Younger workers are struggling to fit in

Young workers struggle to fit in - Newsreel
Younger workers are struggling to fit in at workplaces spread across multiple generational groups. | Photo: Media Photos (iStock)

Younger employers are having difficulty fitting in at work as employment stretches across more generational groups.

A study by the American Psychological Association (APA) found many young workers felt lonely and not appreciated.

The 18-25 group was also more likely to prefer working with people their own age. Nearly half felt self-conscious about their age at work.

APA Chief Executive Officer Arthur Evans said the findings reinforced the need for employers to invest in strategies to support their worker to “navigate these new norms and evolving professional landscape”.

“With more workers retiring later in life, the demographics of the workplace are changing and younger workers seem to be having the hardest time adjusting,” Dr Evans said.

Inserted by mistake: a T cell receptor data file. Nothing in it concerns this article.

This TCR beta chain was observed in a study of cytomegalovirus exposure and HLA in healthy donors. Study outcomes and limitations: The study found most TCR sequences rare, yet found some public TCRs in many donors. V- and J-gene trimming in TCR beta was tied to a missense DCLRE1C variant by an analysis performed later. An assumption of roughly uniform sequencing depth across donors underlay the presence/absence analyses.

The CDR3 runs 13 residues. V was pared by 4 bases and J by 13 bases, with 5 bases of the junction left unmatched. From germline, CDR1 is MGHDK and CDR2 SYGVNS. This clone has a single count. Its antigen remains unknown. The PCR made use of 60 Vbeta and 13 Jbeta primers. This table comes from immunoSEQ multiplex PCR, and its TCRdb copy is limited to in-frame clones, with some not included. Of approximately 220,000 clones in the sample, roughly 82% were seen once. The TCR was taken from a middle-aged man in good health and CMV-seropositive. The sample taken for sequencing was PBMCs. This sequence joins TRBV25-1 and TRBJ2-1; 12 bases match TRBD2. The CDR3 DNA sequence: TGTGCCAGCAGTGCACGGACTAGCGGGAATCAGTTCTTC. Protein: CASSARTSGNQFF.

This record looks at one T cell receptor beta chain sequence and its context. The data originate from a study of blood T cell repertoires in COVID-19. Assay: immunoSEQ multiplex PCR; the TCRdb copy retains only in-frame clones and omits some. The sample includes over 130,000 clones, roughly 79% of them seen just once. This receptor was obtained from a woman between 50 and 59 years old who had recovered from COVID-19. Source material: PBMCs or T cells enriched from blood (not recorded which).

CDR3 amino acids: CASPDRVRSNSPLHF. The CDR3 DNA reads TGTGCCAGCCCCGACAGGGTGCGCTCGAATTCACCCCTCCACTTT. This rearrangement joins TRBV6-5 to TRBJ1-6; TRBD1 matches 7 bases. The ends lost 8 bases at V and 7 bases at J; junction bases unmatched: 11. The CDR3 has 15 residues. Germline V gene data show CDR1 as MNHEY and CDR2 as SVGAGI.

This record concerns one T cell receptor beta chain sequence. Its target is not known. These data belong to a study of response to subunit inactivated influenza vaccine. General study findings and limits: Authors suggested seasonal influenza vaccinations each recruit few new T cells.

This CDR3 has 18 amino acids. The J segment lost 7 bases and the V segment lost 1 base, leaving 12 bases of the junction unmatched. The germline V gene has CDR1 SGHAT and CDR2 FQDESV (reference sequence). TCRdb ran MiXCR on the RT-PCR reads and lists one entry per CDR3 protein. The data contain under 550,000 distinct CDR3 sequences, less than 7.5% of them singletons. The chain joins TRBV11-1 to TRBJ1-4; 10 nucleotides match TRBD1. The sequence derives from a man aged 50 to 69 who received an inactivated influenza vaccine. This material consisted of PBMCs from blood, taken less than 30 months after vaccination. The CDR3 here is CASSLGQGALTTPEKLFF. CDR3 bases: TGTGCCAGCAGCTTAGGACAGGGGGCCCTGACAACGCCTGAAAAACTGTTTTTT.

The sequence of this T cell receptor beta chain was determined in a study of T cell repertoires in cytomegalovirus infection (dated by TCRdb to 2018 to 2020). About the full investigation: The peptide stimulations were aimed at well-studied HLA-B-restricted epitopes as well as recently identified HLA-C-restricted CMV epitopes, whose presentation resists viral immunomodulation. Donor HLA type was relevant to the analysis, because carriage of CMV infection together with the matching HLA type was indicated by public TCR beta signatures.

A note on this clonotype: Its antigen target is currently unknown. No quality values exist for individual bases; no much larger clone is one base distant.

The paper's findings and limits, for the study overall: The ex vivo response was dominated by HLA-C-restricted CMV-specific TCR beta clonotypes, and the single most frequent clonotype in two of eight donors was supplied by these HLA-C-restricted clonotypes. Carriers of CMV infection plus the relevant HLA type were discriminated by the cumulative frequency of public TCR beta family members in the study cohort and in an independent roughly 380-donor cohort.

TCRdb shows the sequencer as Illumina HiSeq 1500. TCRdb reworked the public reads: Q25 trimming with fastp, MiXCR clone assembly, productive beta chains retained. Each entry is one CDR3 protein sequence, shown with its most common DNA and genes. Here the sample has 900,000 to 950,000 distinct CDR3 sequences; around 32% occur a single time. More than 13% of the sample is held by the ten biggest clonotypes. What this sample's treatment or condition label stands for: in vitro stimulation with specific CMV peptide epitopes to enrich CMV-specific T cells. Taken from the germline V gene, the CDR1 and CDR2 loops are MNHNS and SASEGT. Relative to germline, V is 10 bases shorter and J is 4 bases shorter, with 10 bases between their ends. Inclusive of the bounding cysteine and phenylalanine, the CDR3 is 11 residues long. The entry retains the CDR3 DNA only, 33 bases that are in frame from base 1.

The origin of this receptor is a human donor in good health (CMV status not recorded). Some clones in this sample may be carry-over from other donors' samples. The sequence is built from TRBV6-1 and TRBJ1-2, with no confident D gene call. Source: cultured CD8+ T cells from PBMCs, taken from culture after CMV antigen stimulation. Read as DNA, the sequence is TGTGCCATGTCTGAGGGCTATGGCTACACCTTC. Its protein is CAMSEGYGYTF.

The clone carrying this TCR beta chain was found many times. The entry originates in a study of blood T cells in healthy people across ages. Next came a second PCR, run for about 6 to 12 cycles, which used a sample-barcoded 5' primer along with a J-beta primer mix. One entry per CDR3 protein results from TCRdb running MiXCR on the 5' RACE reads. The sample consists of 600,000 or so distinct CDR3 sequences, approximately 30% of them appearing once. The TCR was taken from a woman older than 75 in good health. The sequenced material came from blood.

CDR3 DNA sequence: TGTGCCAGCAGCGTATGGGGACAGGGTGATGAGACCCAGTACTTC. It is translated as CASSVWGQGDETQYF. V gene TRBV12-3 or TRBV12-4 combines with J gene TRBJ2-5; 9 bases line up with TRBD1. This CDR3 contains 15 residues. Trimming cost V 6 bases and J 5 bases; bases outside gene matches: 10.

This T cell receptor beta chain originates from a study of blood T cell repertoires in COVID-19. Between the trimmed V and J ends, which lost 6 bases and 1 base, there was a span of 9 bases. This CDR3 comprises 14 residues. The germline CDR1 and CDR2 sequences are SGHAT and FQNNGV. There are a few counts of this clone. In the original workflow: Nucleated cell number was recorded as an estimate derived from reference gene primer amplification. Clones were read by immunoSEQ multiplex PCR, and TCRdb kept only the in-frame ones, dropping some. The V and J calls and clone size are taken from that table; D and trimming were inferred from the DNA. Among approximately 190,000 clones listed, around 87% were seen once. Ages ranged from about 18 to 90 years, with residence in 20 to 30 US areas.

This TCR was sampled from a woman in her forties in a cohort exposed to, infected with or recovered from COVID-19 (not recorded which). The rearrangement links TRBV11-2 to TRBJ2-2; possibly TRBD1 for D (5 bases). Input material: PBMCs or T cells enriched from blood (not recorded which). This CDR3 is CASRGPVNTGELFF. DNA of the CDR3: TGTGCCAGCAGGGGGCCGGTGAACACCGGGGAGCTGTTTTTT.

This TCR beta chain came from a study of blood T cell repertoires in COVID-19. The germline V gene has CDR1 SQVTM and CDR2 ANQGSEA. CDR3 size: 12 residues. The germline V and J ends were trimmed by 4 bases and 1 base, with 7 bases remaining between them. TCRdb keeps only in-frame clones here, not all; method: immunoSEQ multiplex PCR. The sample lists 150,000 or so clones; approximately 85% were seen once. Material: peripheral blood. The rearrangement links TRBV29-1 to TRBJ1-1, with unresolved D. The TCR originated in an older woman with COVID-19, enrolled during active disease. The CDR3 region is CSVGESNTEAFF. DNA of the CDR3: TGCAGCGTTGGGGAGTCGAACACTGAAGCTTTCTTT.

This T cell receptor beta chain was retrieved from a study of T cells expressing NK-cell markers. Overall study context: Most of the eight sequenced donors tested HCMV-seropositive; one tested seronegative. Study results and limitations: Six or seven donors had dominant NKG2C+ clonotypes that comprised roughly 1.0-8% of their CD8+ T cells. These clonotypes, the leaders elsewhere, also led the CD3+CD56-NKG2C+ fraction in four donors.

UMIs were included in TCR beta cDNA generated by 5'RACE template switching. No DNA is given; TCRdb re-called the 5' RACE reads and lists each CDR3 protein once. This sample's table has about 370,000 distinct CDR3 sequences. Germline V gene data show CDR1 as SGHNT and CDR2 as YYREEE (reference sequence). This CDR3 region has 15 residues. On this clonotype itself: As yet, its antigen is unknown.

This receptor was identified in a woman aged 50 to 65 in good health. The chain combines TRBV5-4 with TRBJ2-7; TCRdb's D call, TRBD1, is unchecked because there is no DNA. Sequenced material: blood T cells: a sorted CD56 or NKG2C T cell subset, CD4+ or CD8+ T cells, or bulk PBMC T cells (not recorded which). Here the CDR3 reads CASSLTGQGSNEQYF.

“At the same time, with increased remote work and the use of new technologies like AI, younger and older workers alike are facing a paradigm shift around where and how we work.”

The 2024 Work in America survey polled 2000 working adults. It found 48 percent of workers aged 18–25 did not believe their ideas were valued by others in the workplace.

“Workers aged 18–25 and 26–43 were also significantly more likely than workers aged 44–57, 58–64 and 65+ to say that they feel more comfortable working with people their own age,” the APA said.

“Nearly three in 10 US workers (29 percent) said that they feel self-conscious about their age at work, including 43 percent of workers aged 18–25.

“There are signs that younger workers may have difficulty connecting with their co-workers on a personal level as well.

“Nearly half of workers aged 18–25 said they feel lonely when they are working, significantly more than workers aged 26–43 (33 percent), 44–57 (22 percent), 58–64 (15 percent) and 65+ (14 percent).”

Younger workers were also more like to say they feel tense or stressed out during their workday.

Sixty-seven percent of workers reported experiencing at least one outcome often associated with workplace burnout in the last month (lack of interest, motivation, or low energy, feeling lonely or isolated and a lack of effort at work).

More details on the APA website.